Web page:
U.S. vehicle fuel economy rules that mandate a 54.5-mpg fleet average by 2025 are insufficient to stimulate major investments in zero-emission electrified vehicles, including battery electrics and those powered by fuel cells, a member of America’s most powerful air-quality regulatory group told the 2014 SAE Hybrid & EV Symposium audience on February 11.
“I’m starting to hear more and more talk about carbon taxes in the California legislature,” noted Dr. Daniel Sperling, a member of the California Air Resources Board (CARB) who kicked off the three-day SAE event in La Jolla, CA. He said the primary rationale for plug-in and hybrid vehicle development has shifted from the “end of oil” threat to one hinged on climate change, and that shift presents a greater challenge for policymakers and engineers alike.
“Vast quantities of fossil fuels are now being extracted at reasonable cost,” Dr. Sperling noted, prompting consumer interest in EVs to cool while the industry focuses on conventional solutions, such as high-volume adoption of lightweight materials (i.e. Ford’s aluminum-intensive 2015 F-150) plus advanced combustion systems, new transmissions, and improved aerodynamics. These alternatives are significantly raising vehicle fuel efficiency, he said, while typically less costly than those related to zero-emission vehicles (ZEV).
And with the possible exception of full-size trucks, meeting the 54.5-mpg fleet target will not be an overly difficult task, most experts believe.
Because of the comparatively high cost of batteries, traction motors, power control, and charging systems, it would take an estimated outlay of $150 billion to achieve rough cost parity with conventional ICE vehicles by 2025, according to a University of California-Davis analysis cited by Dr. Sperling. The cost of both types won’t likely converge until 2050, he said, when production scale and systems innovations for plug-ins are realized.
Nonetheless, he is certain that California, the nation’s largest vehicle market, will not back down from its so-called “ZEV mandate” requiring 15% of the vehicles sold there by 2025 to have battery electric or hydrogen fuel-cell powertrains. Eight other states are following California’s ZEV rule, representing in total nearly one-third of all U.S. new-vehicle sales. Dr. Sperling predicted that the ZEV mandate will be sustained through the EPA’s mid-term review of CAFE policy, scheduled for early 2018.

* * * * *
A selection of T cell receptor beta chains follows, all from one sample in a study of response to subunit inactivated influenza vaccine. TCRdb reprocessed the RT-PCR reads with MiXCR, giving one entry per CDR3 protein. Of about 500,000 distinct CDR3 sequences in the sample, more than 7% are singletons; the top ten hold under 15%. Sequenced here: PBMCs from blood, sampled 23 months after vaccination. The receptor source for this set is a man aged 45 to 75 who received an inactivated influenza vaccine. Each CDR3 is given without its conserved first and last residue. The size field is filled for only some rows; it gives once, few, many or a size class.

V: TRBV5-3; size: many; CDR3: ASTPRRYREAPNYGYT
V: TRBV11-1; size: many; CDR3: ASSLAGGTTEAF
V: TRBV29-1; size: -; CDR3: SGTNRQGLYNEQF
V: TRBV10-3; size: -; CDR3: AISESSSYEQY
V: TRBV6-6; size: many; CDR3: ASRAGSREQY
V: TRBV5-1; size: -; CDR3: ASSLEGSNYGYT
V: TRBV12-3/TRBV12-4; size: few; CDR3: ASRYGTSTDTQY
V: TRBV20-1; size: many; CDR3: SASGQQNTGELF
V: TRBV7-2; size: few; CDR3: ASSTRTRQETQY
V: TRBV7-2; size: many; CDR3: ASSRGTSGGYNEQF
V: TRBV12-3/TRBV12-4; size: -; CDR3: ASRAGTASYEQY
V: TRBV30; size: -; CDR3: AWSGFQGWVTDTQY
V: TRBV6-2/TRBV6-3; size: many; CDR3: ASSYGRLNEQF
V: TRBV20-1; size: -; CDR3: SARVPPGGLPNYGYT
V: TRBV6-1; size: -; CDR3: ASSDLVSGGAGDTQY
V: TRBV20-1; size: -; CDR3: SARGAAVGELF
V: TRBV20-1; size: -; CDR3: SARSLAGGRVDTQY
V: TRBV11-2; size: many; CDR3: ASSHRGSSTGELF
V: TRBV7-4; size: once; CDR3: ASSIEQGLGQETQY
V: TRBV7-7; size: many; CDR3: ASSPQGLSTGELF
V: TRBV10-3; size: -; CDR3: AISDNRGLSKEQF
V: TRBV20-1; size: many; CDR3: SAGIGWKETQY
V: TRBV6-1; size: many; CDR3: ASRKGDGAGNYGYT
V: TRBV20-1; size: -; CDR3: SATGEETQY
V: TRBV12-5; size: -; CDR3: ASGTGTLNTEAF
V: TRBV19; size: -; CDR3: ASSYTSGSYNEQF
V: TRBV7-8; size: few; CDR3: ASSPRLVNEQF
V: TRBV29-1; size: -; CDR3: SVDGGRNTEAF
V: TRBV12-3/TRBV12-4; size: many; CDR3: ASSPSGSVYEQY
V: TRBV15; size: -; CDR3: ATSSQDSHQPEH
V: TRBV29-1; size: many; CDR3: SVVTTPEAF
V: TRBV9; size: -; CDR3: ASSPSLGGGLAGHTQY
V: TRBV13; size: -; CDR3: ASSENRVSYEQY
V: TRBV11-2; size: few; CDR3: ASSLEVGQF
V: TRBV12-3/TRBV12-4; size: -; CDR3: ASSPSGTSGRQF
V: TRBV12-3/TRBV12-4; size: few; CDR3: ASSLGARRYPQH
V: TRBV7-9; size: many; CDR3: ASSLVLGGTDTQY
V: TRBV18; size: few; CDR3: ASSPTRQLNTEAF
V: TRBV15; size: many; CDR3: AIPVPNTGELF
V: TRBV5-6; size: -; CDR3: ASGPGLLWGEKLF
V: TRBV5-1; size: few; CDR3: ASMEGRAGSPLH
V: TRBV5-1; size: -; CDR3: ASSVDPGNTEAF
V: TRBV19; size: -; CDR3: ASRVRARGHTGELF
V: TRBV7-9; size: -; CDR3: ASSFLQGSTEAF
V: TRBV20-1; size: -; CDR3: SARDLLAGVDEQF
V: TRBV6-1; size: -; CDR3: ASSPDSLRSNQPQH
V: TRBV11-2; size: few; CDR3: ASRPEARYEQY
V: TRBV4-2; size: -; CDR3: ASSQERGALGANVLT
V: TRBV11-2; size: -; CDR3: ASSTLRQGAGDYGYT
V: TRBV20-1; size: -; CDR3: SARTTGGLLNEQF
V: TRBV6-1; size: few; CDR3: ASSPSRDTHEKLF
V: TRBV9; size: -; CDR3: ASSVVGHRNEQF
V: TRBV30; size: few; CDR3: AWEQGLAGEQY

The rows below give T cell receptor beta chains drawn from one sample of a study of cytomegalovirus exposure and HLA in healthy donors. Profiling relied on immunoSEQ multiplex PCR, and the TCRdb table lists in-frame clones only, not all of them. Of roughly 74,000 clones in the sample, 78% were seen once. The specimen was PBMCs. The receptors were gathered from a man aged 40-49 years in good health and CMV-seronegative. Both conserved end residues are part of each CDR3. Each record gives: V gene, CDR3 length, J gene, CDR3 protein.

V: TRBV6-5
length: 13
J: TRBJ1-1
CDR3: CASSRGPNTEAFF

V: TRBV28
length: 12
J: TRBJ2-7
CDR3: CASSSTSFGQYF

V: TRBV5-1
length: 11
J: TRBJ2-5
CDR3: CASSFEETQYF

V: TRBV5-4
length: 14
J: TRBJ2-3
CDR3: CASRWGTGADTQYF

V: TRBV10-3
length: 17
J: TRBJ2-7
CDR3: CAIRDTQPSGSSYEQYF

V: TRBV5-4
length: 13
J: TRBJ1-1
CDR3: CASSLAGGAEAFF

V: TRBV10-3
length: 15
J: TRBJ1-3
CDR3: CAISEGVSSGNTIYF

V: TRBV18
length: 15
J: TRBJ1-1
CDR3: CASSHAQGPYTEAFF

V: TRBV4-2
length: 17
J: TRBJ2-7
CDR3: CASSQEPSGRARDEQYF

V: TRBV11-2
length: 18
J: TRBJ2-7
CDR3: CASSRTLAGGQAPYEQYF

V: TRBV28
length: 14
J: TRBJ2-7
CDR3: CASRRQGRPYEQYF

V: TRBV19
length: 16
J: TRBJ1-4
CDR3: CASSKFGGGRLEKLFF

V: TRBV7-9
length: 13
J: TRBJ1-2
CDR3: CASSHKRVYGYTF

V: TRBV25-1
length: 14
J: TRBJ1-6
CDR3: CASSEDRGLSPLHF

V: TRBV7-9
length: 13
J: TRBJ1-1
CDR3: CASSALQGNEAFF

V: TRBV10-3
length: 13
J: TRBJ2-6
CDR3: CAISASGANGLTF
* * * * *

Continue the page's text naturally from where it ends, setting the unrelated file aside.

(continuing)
CARB, whose 12 members are appointed by California’s governor, is widely considered to be the world’s most powerful group regulating vehicle emissions. Dr. Sperling is Director of the Institute of Transportation Studies, and professor of Civil Engineering and Environmental Science and Policy at UC-Davis. He is author of the 2009 book, Two Billion Cars.
He admitted a “danger in adopting aggressive new regulations" without consumer demand for the products being shaped by those laws. He surprised some among the nearly 220 engineers in the SAE audience when he asserted that in order to grow the electrified-vehicle market, sales must expand beyond “the rich early adopters” and also migrate into the used-car market. Charging stations will have to be implemented at workplaces and apartment complexes, he said.
Short-to-midterm solutions for accelerating vehicle electrification listed by Dr. Sperling include increased use of “feebate” policies, including expanding vehicle purchase incentives financed through cap-and-trade revenues.
Longer term, California Senate Bill (SB) 375, adopted in 2008, is aimed at reducing greenhouse gas emissions from passenger vehicles by reducing per capita vehicle miles traveled (VMT). This policy is based on three strategies: Pricing policies that raise the cost of driving and parking; investments in alternatives to solo driving such as carpooling, bicycling, and walking; and higher-density housing and business development in areas served by transit.
SB 375 is not without controversy. Studies show that ridership trends for California’s mass-transit systems have been disappointing, relative to the billions invested in the sector since 1990. The state’s overall share of commuters using transit grew from 5% percent to 5.5% between 1990 and 2008. More than 76% of all commuters still drive alone to work even if they live or work near a transit station.